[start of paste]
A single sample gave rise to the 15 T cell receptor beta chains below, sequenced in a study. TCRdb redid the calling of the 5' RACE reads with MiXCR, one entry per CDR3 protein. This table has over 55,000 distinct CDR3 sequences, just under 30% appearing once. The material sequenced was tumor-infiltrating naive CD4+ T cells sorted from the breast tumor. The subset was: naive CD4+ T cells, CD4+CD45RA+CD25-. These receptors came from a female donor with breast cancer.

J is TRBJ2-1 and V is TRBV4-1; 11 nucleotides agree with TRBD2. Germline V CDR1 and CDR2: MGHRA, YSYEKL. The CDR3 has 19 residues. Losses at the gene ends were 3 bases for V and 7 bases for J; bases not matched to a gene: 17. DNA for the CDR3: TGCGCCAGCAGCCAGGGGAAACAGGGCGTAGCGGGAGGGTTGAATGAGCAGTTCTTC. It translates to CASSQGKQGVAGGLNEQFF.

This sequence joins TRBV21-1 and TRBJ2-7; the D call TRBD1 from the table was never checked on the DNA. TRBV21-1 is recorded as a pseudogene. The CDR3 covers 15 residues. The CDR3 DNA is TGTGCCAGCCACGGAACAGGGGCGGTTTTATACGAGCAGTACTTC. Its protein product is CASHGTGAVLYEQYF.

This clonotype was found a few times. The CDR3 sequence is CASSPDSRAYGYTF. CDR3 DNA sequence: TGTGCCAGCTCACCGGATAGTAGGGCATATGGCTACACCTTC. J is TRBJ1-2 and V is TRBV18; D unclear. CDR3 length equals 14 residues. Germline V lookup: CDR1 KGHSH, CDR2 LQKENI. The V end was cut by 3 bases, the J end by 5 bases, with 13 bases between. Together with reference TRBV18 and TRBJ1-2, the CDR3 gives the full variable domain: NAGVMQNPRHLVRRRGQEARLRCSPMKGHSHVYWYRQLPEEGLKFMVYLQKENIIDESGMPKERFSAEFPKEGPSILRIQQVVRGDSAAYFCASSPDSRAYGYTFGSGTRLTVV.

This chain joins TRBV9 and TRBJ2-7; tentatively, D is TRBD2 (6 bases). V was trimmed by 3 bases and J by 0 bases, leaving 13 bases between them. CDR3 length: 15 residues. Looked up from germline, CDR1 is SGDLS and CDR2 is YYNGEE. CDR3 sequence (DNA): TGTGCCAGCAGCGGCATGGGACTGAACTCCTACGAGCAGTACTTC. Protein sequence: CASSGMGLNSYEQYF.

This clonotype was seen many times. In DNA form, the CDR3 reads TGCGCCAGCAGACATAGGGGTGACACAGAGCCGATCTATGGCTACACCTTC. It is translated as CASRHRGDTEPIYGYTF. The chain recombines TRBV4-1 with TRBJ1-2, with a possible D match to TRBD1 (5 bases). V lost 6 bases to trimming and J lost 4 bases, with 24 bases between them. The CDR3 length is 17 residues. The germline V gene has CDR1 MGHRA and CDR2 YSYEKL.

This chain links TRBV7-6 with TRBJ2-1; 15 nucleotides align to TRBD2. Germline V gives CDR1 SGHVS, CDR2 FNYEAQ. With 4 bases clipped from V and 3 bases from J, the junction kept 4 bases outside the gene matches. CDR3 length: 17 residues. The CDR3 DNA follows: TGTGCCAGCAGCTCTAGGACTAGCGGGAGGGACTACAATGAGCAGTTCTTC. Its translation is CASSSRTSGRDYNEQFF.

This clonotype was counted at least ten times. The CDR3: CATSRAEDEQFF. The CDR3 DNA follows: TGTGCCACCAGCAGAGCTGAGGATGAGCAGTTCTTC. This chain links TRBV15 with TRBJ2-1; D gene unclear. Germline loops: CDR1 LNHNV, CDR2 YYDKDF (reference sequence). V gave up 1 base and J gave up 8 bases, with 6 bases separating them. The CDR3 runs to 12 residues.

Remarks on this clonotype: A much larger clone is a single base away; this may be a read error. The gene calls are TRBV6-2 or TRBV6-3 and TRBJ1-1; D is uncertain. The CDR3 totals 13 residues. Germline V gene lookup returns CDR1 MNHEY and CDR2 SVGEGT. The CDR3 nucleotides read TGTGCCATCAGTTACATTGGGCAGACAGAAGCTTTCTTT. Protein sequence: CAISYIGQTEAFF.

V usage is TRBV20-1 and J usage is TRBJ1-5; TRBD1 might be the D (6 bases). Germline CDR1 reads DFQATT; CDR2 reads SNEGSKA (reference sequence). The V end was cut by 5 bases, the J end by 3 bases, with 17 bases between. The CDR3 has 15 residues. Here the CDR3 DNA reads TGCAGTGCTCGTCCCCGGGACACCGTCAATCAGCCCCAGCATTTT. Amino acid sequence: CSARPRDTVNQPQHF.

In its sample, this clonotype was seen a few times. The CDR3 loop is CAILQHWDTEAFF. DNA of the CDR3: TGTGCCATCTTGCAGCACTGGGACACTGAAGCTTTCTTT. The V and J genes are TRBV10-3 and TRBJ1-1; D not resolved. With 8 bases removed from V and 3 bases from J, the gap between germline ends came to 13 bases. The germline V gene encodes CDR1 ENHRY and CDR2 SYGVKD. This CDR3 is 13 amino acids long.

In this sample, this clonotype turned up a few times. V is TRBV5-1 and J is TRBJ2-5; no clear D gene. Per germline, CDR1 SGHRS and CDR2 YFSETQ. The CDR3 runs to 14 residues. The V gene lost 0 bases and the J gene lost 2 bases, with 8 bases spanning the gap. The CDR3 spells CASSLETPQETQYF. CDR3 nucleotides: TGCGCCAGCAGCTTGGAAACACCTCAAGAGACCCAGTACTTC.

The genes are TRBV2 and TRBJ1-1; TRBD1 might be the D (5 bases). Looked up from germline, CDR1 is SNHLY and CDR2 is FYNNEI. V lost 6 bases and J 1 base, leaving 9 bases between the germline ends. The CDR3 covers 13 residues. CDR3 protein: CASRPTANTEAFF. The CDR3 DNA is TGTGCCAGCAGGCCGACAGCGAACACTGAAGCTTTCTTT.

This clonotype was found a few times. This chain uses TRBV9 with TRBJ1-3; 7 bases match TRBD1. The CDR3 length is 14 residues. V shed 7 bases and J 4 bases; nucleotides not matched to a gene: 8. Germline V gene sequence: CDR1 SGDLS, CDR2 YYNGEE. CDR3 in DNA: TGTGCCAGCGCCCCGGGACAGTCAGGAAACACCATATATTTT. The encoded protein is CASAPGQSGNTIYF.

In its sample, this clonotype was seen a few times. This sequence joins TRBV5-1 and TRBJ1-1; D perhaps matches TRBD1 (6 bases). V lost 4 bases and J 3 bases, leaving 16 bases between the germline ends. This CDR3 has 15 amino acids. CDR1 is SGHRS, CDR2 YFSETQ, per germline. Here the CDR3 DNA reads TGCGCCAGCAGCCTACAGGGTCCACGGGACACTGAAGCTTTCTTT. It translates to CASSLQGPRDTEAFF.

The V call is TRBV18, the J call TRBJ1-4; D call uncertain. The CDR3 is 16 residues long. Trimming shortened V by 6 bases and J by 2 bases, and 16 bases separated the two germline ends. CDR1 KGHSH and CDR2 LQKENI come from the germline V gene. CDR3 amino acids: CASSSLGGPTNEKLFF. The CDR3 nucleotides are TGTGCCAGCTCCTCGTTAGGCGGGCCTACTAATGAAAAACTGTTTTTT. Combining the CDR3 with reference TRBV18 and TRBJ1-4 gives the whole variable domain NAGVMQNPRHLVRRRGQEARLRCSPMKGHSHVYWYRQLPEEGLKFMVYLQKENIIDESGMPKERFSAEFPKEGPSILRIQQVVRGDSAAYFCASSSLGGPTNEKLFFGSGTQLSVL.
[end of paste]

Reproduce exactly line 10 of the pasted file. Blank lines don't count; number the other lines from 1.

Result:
V usage is TRBV20-1 and J usage is TRBJ1-5; TRBD1 might be the D (6 bases). Germline CDR1 reads DFQATT; CDR2 reads SNEGSKA (reference sequence). The V end was cut by 5 bases, the J end by 3 bases, with 17 bases between. The CDR3 has 15 residues. Here the CDR3 DNA reads TGCAGTGCTCGTCCCCGGGACACCGTCAATCAGCCCCAGCATTTT. Amino acid sequence: CSARPRDTVNQPQHF.